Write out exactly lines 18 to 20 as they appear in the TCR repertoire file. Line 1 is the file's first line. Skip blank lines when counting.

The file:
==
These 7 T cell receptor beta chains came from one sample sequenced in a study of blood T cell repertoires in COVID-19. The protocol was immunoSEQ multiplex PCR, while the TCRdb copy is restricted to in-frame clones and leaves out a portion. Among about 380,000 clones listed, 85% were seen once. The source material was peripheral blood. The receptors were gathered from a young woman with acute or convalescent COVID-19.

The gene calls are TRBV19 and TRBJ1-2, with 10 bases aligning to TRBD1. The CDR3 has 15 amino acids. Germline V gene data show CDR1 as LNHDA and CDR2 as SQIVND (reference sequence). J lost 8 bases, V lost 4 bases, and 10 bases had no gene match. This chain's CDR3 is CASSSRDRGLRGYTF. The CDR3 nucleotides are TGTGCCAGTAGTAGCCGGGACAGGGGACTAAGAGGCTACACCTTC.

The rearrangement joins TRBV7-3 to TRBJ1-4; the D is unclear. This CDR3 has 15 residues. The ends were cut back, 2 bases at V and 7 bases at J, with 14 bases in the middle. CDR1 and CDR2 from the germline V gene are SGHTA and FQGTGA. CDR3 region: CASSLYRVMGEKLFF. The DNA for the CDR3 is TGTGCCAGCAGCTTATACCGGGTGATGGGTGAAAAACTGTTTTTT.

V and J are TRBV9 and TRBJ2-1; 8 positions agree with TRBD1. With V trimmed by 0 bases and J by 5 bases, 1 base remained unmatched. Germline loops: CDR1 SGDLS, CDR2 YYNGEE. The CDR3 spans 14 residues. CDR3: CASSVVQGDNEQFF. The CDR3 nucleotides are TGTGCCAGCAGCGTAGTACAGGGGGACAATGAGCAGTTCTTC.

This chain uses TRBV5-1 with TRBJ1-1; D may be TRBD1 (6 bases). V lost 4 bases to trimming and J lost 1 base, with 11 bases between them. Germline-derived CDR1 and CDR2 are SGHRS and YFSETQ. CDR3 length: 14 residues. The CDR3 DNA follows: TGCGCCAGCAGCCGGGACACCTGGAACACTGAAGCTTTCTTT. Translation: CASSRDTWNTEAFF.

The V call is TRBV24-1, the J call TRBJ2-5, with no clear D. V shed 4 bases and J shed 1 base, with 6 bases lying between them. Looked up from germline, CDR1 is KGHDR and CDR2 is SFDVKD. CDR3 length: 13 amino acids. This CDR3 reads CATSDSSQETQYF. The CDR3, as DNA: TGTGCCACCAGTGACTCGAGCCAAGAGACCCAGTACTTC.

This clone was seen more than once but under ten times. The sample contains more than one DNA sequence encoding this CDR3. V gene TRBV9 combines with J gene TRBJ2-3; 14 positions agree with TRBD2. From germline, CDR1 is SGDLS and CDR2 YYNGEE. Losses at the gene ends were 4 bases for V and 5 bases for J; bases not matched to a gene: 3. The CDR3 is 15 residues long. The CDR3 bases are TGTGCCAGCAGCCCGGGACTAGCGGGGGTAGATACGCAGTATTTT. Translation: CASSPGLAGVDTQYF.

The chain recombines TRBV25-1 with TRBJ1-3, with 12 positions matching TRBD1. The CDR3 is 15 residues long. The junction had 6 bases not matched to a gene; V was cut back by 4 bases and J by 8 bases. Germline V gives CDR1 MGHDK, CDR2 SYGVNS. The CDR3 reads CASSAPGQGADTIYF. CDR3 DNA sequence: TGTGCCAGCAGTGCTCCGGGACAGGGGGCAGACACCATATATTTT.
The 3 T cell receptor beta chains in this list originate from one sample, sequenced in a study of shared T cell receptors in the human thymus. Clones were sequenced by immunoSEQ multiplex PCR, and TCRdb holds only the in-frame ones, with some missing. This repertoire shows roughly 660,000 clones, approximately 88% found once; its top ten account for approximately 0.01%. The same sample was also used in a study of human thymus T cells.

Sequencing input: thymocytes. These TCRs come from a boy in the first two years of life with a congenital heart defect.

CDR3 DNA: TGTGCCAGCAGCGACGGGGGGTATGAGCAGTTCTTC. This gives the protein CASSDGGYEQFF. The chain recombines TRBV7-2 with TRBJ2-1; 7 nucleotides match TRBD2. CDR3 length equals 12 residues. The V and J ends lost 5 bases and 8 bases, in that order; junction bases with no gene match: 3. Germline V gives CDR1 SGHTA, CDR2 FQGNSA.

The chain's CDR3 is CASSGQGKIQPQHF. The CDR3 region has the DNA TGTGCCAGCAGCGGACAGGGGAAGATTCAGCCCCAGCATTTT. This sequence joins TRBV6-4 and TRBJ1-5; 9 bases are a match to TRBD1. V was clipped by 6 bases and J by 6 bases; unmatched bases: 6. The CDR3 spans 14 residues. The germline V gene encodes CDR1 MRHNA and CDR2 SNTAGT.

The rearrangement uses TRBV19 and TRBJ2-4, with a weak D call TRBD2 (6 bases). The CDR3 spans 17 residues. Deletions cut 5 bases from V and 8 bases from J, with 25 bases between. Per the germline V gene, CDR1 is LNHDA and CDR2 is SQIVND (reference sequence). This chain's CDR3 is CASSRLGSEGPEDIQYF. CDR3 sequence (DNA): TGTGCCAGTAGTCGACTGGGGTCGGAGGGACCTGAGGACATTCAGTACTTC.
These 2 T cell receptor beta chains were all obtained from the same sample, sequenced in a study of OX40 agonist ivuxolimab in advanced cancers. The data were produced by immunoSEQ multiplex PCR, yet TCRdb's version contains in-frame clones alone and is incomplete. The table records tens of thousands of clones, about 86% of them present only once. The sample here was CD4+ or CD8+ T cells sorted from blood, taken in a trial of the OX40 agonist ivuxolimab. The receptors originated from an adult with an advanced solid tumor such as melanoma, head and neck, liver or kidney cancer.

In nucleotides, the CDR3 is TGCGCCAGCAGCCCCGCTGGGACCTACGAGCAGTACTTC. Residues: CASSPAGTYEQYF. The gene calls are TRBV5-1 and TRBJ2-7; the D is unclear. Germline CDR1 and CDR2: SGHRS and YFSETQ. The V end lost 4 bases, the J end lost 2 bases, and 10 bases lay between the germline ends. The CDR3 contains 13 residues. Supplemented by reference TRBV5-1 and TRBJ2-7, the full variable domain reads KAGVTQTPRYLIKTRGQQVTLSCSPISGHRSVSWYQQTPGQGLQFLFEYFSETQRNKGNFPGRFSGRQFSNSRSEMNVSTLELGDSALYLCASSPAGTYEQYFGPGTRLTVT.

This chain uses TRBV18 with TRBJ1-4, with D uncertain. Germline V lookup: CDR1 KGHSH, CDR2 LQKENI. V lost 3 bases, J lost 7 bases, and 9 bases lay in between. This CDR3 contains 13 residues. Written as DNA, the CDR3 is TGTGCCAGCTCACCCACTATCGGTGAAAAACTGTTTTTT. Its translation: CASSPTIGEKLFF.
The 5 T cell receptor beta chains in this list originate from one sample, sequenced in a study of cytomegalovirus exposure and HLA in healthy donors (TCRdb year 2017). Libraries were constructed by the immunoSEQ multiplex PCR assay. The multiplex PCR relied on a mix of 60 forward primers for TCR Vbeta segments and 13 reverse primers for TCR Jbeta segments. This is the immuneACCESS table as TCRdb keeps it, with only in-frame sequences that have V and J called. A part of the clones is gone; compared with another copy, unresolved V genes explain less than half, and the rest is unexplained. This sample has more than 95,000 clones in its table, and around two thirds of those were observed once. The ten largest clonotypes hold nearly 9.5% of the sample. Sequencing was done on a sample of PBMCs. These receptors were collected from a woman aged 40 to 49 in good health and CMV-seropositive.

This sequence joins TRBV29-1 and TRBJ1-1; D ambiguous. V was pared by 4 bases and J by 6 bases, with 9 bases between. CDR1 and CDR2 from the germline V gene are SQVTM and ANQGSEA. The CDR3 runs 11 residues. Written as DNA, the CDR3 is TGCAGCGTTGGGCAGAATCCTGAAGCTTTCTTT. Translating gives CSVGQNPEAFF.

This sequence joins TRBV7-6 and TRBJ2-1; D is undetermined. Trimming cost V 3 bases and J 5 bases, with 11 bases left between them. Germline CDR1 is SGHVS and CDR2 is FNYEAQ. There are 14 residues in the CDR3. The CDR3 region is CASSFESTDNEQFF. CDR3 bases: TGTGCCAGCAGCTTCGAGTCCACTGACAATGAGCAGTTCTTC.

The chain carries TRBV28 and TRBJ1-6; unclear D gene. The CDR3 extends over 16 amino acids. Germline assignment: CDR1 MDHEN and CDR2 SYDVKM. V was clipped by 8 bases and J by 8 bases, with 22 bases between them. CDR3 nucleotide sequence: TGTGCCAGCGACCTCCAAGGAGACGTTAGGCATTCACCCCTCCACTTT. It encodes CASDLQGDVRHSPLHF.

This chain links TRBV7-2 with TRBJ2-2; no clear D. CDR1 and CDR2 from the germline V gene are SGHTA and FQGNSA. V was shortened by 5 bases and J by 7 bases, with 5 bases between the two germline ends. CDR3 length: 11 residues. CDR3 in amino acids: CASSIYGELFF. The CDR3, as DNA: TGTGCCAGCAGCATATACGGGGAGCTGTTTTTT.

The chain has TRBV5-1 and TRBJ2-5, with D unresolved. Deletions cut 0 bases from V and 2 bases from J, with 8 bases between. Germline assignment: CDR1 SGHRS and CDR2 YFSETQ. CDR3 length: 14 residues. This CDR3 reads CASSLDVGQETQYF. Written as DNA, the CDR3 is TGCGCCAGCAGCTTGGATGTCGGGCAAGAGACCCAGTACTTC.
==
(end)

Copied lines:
This sequence joins TRBV29-1 and TRBJ1-1; D ambiguous. V was pared by 4 bases and J by 6 bases, with 9 bases between. CDR1 and CDR2 from the germline V gene are SQVTM and ANQGSEA. The CDR3 runs 11 residues. Written as DNA, the CDR3 is TGCAGCGTTGGGCAGAATCCTGAAGCTTTCTTT. Translating gives CSVGQNPEAFF.

This sequence joins TRBV7-6 and TRBJ2-1; D is undetermined. Trimming cost V 3 bases and J 5 bases, with 11 bases left between them. Germline CDR1 is SGHVS and CDR2 is FNYEAQ. There are 14 residues in the CDR3. The CDR3 region is CASSFESTDNEQFF. CDR3 bases: TGTGCCAGCAGCTTCGAGTCCACTGACAATGAGCAGTTCTTC.

The chain carries TRBV28 and TRBJ1-6; unclear D gene. The CDR3 extends over 16 amino acids. Germline assignment: CDR1 MDHEN and CDR2 SYDVKM. V was clipped by 8 bases and J by 8 bases, with 22 bases between them. CDR3 nucleotide sequence: TGTGCCAGCGACCTCCAAGGAGACGTTAGGCATTCACCCCTCCACTTT. It encodes CASDLQGDVRHSPLHF.